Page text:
Anabolic and Catabolic Pathways

Anabolic pathways require an input of energy to synthesize complex molecules from simpler ones. Synthesizing sugar from CO2 is one example. Other examples are the synthesis of large proteins from amino acid building blocks, and the synthesis of new DNA strands from nucleic acid building blocks. These biosynthetic processes are critical to the life of the cell, take place constantly, and demand energy provided by ATP and other high-energy molecules like NADH (nicotinamide adenine dinucleotide) and NADPH (Figure 1).

ATP is an important molecule for cells to have in sufficient supply at all times. The breakdown of sugars illustrates how a single molecule of glucose can store enough energy to make a great deal of ATP, 36 to 38 molecules. This is a catabolic pathway. Catabolic pathways involve the degradation (or breakdown) of complex molecules into simpler ones. Molecular energy stored in the bonds of complex molecules is released in catabolic pathways and harvested in such a way that it can be used to produce ATP. Other energy-storing molecules, such as fats, are also broken down through similar catabolic reactions to release energy and make ATP (Figure 1).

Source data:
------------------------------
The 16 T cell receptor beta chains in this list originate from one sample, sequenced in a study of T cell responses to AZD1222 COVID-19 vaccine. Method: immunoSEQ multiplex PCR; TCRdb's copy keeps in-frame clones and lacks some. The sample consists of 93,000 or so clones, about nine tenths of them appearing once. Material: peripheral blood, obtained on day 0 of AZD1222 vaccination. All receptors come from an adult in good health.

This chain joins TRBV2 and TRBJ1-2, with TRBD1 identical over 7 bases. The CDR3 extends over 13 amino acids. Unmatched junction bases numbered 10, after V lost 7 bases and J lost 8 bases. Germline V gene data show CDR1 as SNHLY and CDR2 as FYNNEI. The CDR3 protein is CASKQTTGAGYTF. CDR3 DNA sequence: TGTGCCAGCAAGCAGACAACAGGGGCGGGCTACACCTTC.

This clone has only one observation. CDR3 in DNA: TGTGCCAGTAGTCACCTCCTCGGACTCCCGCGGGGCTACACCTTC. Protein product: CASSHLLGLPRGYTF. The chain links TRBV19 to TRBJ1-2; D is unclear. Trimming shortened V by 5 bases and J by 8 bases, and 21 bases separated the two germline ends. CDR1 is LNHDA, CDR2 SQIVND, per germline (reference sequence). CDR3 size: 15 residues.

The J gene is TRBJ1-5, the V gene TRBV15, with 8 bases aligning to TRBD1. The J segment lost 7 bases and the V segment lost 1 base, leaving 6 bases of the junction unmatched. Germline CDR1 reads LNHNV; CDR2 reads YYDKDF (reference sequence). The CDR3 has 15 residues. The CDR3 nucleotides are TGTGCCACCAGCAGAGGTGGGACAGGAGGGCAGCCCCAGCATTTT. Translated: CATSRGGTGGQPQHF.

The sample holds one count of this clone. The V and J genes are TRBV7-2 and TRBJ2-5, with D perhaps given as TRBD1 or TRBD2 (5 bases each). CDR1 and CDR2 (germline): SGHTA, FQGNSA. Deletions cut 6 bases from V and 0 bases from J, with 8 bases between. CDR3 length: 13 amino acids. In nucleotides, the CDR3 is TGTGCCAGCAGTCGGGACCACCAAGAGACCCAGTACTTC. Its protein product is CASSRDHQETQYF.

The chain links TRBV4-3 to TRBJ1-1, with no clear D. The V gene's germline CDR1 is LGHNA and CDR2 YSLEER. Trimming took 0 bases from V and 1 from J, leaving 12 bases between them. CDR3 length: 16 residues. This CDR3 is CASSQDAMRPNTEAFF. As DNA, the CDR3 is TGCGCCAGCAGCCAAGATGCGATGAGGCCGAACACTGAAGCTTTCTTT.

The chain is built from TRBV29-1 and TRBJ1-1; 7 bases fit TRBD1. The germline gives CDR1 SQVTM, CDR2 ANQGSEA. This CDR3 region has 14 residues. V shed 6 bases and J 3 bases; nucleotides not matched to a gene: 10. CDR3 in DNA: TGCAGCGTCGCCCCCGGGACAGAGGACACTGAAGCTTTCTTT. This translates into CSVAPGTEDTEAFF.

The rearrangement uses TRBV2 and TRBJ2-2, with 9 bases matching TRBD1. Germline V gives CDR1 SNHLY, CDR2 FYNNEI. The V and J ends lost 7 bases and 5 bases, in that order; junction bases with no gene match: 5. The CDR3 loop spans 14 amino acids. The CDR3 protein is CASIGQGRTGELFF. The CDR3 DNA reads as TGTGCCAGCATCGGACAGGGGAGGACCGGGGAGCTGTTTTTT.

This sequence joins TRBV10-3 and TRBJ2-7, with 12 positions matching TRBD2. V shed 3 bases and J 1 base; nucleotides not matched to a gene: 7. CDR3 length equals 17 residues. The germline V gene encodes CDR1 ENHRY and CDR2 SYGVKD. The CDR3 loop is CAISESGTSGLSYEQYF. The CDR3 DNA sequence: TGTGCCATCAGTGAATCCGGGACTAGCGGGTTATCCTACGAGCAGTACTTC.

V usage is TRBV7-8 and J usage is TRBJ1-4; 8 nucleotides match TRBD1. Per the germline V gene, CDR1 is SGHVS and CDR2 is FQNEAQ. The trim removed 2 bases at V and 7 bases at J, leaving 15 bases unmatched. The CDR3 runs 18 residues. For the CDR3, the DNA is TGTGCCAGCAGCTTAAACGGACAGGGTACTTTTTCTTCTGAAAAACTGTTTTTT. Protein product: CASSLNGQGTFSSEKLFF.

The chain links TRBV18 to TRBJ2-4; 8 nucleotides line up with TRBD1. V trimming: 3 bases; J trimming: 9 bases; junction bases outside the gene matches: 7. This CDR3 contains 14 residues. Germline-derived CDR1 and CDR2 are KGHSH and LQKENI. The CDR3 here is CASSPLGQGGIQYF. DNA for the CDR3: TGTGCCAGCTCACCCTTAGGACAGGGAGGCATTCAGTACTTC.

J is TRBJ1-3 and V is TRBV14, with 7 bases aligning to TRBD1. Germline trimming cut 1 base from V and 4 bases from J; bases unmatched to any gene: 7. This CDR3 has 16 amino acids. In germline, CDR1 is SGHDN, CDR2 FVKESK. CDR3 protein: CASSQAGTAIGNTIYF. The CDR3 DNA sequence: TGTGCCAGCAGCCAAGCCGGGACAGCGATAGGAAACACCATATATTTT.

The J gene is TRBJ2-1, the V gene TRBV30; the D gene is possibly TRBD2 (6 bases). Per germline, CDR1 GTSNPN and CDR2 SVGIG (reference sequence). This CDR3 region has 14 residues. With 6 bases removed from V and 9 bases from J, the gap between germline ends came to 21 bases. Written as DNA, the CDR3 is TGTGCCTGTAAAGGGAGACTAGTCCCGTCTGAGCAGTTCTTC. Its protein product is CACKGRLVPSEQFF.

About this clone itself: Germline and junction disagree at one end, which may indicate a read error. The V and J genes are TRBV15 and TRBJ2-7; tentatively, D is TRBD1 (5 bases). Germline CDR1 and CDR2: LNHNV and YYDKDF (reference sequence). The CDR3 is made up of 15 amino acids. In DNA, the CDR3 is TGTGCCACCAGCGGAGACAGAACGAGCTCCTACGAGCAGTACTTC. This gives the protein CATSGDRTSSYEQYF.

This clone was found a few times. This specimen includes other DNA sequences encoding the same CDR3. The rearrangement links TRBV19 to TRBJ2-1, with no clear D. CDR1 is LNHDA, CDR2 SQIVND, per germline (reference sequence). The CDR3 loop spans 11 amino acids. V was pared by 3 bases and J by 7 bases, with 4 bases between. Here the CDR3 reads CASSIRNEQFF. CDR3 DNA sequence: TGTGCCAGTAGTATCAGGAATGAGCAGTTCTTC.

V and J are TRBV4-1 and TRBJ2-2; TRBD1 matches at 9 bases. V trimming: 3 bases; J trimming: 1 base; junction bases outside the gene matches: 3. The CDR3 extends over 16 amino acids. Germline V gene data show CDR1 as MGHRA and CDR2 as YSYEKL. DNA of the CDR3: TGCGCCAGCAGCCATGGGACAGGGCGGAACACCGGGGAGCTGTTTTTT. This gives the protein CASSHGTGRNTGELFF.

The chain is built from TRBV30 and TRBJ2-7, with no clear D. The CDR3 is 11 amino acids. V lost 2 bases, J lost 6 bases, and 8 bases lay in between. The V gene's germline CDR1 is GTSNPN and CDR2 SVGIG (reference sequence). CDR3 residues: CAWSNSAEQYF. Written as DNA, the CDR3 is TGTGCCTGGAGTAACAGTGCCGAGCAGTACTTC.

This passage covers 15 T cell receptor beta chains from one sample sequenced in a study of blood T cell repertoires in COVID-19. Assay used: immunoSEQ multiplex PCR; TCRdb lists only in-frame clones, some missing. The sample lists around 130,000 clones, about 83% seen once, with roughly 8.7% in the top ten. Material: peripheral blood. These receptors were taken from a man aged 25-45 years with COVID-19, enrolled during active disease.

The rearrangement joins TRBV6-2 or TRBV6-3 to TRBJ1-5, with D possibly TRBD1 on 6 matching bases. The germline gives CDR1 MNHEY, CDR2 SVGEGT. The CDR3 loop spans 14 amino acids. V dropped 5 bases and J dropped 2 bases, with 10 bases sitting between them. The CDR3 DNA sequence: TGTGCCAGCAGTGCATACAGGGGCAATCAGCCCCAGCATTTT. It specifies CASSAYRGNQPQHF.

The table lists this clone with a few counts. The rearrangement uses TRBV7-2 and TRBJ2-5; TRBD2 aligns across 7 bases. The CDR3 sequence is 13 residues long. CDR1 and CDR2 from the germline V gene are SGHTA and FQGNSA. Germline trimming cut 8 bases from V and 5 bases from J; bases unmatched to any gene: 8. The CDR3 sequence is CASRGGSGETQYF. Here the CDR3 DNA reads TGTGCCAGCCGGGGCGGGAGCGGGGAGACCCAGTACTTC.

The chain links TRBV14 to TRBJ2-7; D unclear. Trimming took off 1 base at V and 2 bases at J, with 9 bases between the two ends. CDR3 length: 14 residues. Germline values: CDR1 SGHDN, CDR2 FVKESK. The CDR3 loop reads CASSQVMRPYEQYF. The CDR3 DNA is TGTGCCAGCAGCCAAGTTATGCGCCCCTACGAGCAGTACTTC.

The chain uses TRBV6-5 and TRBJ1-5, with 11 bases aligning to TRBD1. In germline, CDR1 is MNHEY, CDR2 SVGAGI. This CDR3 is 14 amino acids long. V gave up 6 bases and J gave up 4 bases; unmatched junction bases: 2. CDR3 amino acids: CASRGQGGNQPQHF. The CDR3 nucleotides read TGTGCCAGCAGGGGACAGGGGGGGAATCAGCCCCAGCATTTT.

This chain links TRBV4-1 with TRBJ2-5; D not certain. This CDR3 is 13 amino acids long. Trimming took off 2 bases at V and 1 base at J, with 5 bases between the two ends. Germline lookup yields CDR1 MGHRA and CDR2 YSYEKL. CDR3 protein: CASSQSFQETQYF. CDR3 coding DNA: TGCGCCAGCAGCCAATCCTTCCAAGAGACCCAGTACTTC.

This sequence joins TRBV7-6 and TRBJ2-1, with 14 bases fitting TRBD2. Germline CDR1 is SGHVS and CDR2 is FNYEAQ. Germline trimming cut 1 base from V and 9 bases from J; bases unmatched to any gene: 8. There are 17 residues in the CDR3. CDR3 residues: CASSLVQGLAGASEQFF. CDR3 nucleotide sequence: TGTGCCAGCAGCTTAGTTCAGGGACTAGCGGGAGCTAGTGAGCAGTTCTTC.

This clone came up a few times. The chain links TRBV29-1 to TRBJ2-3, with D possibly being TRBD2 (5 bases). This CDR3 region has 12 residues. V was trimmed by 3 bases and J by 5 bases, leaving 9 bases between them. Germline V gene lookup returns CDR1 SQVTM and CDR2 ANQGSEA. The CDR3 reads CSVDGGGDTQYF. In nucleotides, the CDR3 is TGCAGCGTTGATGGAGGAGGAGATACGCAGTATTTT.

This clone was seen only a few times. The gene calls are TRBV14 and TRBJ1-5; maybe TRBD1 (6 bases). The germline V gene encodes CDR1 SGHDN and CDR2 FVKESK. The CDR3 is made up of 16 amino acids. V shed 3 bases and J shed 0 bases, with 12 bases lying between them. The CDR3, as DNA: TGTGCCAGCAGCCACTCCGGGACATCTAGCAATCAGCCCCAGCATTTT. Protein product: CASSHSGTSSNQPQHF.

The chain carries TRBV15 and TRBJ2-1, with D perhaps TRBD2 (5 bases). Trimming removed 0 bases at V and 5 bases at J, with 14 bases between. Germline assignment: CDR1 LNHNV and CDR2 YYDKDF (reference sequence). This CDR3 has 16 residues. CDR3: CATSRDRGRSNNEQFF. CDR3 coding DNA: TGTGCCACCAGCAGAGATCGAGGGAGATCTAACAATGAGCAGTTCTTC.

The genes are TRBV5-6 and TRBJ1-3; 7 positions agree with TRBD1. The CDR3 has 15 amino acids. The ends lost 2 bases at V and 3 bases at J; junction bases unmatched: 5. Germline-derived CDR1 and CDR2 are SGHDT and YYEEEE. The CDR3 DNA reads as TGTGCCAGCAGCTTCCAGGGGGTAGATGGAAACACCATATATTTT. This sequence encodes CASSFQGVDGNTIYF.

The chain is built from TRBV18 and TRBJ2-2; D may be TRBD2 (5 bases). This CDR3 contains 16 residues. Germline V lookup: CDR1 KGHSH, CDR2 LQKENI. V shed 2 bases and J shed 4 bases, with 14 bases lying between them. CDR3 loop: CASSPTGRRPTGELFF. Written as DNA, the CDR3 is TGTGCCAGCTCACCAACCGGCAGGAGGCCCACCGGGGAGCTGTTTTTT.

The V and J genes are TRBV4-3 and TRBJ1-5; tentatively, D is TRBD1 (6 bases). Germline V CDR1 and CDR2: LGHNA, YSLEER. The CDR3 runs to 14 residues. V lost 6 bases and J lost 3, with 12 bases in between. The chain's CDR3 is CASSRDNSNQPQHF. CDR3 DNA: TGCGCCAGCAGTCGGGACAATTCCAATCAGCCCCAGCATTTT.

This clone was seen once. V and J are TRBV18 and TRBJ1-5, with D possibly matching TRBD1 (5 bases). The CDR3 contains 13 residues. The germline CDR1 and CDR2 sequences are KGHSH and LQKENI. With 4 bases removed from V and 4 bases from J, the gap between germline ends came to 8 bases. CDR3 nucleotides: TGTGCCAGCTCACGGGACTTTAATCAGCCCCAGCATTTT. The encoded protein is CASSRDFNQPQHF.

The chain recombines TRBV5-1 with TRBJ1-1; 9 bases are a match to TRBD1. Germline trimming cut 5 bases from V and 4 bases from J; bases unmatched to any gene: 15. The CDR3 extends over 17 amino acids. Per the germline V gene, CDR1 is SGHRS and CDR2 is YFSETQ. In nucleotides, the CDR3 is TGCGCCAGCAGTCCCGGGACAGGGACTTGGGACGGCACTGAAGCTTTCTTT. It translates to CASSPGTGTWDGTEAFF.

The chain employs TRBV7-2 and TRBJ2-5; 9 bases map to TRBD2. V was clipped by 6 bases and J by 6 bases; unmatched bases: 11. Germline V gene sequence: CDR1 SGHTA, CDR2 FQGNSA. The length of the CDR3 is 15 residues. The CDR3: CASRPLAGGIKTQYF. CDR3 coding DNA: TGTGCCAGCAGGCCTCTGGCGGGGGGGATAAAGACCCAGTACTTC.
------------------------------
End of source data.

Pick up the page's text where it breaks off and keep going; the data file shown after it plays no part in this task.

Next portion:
Anabolic and catabolic pathways are shown. In the anabolic pathway (top), four small molecules have energy added to them to make one large molecule. In the catabolic pathway (bottom), one large molecule is broken down into two components: four small molecules plus energy.

Figure 1. Anabolic pathways are those that require energy to synthesize larger molecules. Catabolic pathways are those that generate energy by breaking down larger molecules. Both types of pathways are required for maintaining the cell’s energy balance.

It is important to know that the chemical reactions of metabolic pathways don’t take place spontaneously. Each reaction step is facilitated, or catalyzed, by a protein called an enzyme. Enzymes are important for catalyzing all types of biological reactions—those that require energy as well as those that release energy.

Remember: Anabolic pathways assemble large molecules form smaller ones. Catabolic pathways break large molecules into small pieces.